Eagles and Ravens suffer and learn together in joint practice

Eagles and Ravens suffer and learn together in joint practice


Eagles and Ravens suffer and learn together in joint practice


Joint practice between Eagles and Ravens in sweltering weather…no tackling to the ground, but plenty of contact allowed.

In theory it’s a great idea. With all the feel-good links between both franchises, from John Harbaugh’s ten years with Andy Reid to Howie Roseman’s friendship with former Ravens GM Ozzie Newsome to the fact that the Eagles have hired seemingly half of the Ravens’ scouting staff in recent years, it seems like a natural fit.

Systemically though, both teams are very different.

Ravens run a 3-4 base defense, Eagles a 4-3. Ravens on offense have a modified read-option deal which is run-heavy, Eagles a modified West Coast approach.

If you’re a stats guy, you will fall for the myth that the Ravens have a great defense. But the EYE test reveals the Ravens lost a lot of games over the past few years by giving up big plays on 3rd and 4th downs.

Still, the myth persists—“play like a Raven”— a clarion call left over from the days of Brian Billick and Ray Lewis. Nowadays a beefed-up Ravens secondary does evoke a tinge of the good old days of their “D-FENSE!”, but the fact is the Ravens lack a solid pass rush. So I was looking forward to seeing how Carson Wentz and his passing-based offense might carve up the Ravens secondary in 11-on-11’s and 7-on-7’s.

That didn’t exactly happen on Monday.

The Ravens secondary did a good job throughout the afternoon, forcing Eagles quarterbacks to check the ball down in several of these passing drill periods. Baltimore’s defensive backs had a couple of impressive breakups early in the drills, and when the first-team units came back onto the field, Wentz finally responded with a sharp completion between multiple defenders over the middle of the field to tight end Zach Ertz. It was one of Wentz’s best throws of the day. He followed that up with a nice throw to Nelson Agholor on a route run across the field (the ball was punched out by Ravens cornerback Marlon Humphrey) and then one last completion to Alshon Jeffery on the right side.

Wentz’s worst play of the day came when he didn’t see linebacker Kenny Young in an 11-on-11 drill. Wentz locked in on DeSean Jackson across the middle and Young jumped the route and should have picked it off. The ball bounced off his hands and was incomplete.

In other words, it was a tougher test for Wentz and his offense than anything they had seen so far this summer.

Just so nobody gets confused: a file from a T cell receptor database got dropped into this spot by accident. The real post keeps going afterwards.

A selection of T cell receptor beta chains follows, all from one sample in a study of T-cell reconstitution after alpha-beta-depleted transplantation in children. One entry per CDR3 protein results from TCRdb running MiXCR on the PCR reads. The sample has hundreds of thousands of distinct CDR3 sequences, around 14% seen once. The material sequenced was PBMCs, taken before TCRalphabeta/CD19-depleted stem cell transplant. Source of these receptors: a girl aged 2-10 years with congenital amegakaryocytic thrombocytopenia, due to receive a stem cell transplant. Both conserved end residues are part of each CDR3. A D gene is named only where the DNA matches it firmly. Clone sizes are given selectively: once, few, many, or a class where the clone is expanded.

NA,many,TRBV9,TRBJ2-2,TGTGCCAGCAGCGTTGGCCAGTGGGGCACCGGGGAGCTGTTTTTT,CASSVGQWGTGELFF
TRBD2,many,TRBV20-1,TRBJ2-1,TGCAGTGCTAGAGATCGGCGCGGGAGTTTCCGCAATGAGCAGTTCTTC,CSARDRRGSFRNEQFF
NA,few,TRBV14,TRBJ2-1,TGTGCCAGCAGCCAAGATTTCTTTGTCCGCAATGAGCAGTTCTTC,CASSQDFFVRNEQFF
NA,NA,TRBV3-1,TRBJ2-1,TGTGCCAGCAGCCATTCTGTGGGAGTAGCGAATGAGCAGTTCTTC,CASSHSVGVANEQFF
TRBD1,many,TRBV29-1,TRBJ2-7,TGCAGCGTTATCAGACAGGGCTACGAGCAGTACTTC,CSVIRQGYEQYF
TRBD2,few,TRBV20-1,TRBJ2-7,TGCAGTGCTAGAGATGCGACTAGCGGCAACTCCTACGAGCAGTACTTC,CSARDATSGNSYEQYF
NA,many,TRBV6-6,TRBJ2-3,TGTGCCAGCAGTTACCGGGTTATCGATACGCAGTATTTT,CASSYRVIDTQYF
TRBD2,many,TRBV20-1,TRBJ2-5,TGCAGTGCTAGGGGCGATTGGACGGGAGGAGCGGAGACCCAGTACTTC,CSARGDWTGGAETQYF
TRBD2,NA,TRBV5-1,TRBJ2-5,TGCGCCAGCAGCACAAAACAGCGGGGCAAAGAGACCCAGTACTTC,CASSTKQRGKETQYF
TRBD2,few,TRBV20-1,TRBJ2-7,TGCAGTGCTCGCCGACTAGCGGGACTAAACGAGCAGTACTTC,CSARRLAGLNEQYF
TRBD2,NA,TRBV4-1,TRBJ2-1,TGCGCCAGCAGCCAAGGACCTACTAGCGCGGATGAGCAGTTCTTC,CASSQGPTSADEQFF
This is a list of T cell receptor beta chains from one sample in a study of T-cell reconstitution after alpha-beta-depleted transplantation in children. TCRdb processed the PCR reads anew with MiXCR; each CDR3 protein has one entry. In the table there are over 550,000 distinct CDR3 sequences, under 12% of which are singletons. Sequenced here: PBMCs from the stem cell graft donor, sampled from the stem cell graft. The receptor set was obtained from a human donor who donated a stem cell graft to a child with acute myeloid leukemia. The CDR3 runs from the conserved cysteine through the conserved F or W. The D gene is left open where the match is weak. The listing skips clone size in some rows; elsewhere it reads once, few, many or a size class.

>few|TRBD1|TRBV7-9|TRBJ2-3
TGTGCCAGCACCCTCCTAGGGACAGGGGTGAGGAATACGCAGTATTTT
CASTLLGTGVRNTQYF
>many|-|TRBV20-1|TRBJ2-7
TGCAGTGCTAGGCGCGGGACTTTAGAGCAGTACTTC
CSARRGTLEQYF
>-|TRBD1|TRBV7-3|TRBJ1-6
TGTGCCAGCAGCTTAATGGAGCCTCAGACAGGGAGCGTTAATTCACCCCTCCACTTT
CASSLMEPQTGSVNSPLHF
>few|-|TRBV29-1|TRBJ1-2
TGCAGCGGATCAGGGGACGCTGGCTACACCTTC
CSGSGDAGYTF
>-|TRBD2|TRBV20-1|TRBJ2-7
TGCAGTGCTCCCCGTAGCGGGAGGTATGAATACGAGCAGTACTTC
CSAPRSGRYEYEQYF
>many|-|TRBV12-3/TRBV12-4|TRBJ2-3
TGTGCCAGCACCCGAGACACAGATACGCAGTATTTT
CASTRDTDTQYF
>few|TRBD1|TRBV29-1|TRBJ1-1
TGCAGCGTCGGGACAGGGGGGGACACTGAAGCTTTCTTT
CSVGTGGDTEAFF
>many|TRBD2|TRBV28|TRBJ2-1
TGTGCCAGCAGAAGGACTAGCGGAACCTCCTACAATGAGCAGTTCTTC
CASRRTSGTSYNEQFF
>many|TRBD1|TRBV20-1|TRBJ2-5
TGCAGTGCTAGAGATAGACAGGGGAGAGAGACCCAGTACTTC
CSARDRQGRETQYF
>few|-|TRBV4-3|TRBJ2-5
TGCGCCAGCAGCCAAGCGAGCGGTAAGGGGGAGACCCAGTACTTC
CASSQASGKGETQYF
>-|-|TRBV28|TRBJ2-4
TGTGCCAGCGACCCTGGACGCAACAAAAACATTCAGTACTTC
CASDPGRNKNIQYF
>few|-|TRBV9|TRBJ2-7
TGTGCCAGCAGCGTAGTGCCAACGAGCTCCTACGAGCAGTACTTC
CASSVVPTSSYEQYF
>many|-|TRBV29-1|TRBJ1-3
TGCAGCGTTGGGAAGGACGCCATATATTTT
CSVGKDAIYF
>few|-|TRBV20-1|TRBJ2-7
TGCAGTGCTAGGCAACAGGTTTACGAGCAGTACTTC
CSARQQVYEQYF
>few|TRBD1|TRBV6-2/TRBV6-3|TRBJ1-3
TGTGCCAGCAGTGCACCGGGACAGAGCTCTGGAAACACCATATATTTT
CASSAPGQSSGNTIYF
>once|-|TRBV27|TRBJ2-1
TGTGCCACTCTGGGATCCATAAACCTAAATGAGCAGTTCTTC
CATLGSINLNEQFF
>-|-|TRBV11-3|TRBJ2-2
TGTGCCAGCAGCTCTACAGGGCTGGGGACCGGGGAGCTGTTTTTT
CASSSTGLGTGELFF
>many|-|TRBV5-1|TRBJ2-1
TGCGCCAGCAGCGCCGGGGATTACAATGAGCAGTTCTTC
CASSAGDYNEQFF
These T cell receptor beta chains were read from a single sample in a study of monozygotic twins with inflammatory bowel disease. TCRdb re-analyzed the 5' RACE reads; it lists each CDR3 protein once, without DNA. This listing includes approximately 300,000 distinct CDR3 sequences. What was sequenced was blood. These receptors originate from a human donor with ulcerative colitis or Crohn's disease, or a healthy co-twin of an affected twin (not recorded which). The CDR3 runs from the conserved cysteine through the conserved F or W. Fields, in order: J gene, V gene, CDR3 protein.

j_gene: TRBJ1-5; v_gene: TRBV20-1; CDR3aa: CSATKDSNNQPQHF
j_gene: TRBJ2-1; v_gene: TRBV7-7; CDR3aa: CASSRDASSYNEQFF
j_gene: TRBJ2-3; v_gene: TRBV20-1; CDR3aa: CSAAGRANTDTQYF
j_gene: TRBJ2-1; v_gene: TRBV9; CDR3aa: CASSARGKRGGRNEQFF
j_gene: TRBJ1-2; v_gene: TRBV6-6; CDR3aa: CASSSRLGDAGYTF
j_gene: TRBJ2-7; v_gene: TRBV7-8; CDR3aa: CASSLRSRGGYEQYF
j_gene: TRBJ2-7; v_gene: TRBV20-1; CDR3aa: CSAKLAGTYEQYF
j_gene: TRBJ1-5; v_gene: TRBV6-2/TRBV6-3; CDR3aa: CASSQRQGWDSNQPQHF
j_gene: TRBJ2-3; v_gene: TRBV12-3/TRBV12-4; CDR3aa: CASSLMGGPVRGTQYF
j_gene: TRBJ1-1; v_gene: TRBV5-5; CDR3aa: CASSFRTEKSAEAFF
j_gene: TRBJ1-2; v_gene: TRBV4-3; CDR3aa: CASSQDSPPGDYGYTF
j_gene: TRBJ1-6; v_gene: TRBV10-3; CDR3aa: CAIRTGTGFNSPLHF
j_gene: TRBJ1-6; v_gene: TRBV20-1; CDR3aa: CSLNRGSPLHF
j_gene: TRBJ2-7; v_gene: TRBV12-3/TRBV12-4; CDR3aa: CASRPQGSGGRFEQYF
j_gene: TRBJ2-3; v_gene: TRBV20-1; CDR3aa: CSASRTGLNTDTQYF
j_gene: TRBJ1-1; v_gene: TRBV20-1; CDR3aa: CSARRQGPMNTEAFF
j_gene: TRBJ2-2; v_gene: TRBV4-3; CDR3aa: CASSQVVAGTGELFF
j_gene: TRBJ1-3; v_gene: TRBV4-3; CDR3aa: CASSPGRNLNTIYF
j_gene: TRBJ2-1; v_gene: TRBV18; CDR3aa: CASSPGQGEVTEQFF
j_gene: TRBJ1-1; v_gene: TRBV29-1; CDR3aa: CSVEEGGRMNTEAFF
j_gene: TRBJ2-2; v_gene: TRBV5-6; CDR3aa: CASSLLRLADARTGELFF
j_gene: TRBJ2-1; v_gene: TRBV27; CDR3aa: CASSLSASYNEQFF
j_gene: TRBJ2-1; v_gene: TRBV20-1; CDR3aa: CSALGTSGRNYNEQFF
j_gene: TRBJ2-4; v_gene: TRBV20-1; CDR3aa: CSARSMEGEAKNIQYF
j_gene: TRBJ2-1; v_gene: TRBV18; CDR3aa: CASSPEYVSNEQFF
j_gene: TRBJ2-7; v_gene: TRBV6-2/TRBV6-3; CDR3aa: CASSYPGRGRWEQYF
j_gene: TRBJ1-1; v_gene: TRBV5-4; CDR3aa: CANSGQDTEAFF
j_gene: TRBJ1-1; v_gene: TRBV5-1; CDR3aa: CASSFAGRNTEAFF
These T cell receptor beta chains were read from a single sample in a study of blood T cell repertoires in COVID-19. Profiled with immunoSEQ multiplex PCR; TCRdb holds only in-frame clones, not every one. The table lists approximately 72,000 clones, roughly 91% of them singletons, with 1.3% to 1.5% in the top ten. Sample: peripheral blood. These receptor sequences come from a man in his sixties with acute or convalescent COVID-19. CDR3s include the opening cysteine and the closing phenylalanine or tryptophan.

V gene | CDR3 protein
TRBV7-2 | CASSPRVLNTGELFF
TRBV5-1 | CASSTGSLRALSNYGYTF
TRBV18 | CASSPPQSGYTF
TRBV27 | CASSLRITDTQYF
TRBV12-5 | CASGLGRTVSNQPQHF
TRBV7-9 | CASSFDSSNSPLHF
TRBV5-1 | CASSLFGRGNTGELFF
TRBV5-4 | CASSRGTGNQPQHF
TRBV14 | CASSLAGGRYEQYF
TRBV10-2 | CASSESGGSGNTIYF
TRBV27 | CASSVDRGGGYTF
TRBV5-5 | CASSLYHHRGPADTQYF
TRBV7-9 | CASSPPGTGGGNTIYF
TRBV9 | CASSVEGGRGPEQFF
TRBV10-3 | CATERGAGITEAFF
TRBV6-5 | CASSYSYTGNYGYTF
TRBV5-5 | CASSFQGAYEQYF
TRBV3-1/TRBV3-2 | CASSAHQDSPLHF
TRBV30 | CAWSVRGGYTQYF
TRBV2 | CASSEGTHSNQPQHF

Same goes for Lamar Jackson and the Ravens offense. Eagles defense stiffened in the red zone drills. Jackson was 1-for-4 on red zone TD attempts and that required a sensational play by his tight end Mark Andrews.

The Eagles limited Baltimore’s big plays.

“The red zone is tough,” Ravens HC John Harbaugh said. “The red zone is faster. Coverage is tighter. Things have to be executed more quickly, more decisively. The windows are going to be closing quicker, and they’re smaller. Timing is really important. Execution is everything. So, for a young quarterback, it’s a fast game as it is, it’s that much faster in the red zone, and that’s where you score points. We can’t be down there kicking too many field goals. We’ll take them, but touchdowns count for a lot more, so that’s the point.”

There were casualties.

Eagles tight end Richard Rodgers went down with what seemed like a serious injury. He tried to get up and walk off the field but couldn’t, and eventually needed to be carted inside with what looked like a significant lower-body injury of some sort. Rodgers was visibly upset and put a towel over his head as he was carted into the NovaCare Complex.

Also leaving practice on Monday were OL Nate Herbig, OT Andre Dillard and LB Zach Brown, who was observed with a slight limp. Herbig and Dillard seemed to be overheated.

Several Ravens who began practice did not finish, including offensive guard Jermaine Eluemunor, defensive tackle Gerald Willis and linebacker Otaro Alaka. Eluemunor left practice in the passenger seat of a cart. Running back Mark Ingram and left tackle Ronnie Stanley also spent long periods watching from the sideline. Harbaugh did not have updates on any injuries when asked after practice.

Eagles TE Zach Ertz thought the joint practice was worth all the trouble for both teams. Ertz said he doesn’t know if he’ll play in Thursday night’s preseason game against the Ravens, but he said he got in plenty of work that should prepare him for the season.

“Getting 40 or 50 reps at practice right now going against guys that are really good, and it’s a completely different scheme than we go against every day, where as if I was playing a preseason game, I’d get 12 reps max,” Ertz said. “So I think these are very beneficial for me and all the starters. I think it’s a lot harder than a preseason game, these two joint practices, but I’m enjoying it, though. It’s fun to compete against really good players and they got a lot of them.”

Backup QB Clayton Thorson had a strong day of practice. He hit tight end Joshua Perkins up the seam for a touchdown during 7-on-7 drills. Later, he threw a jump ball that rookie JJ Arcega-Whiteside high-pointed perfectly and pulled in for the score, and then he hit Marken Michel for a score on the next play. Thorson made the most out of opportunity presented by the first joint practice.

Eagles defensive tackle Tim Jernigan (former Raven) and defensive end Vinny Curry got some good pressure on Lamar Jackson during 11-on-11 drills. Sidney Jones had a nice pass breakup on a throw intended for Willie Snead, but Ravens tight end Nick Boyle withstood a hard hit from safety Tre Sullivan and started jawing with some reserve defensive backs. Things didn’t get crazy, though—it was too damn hot to fight.

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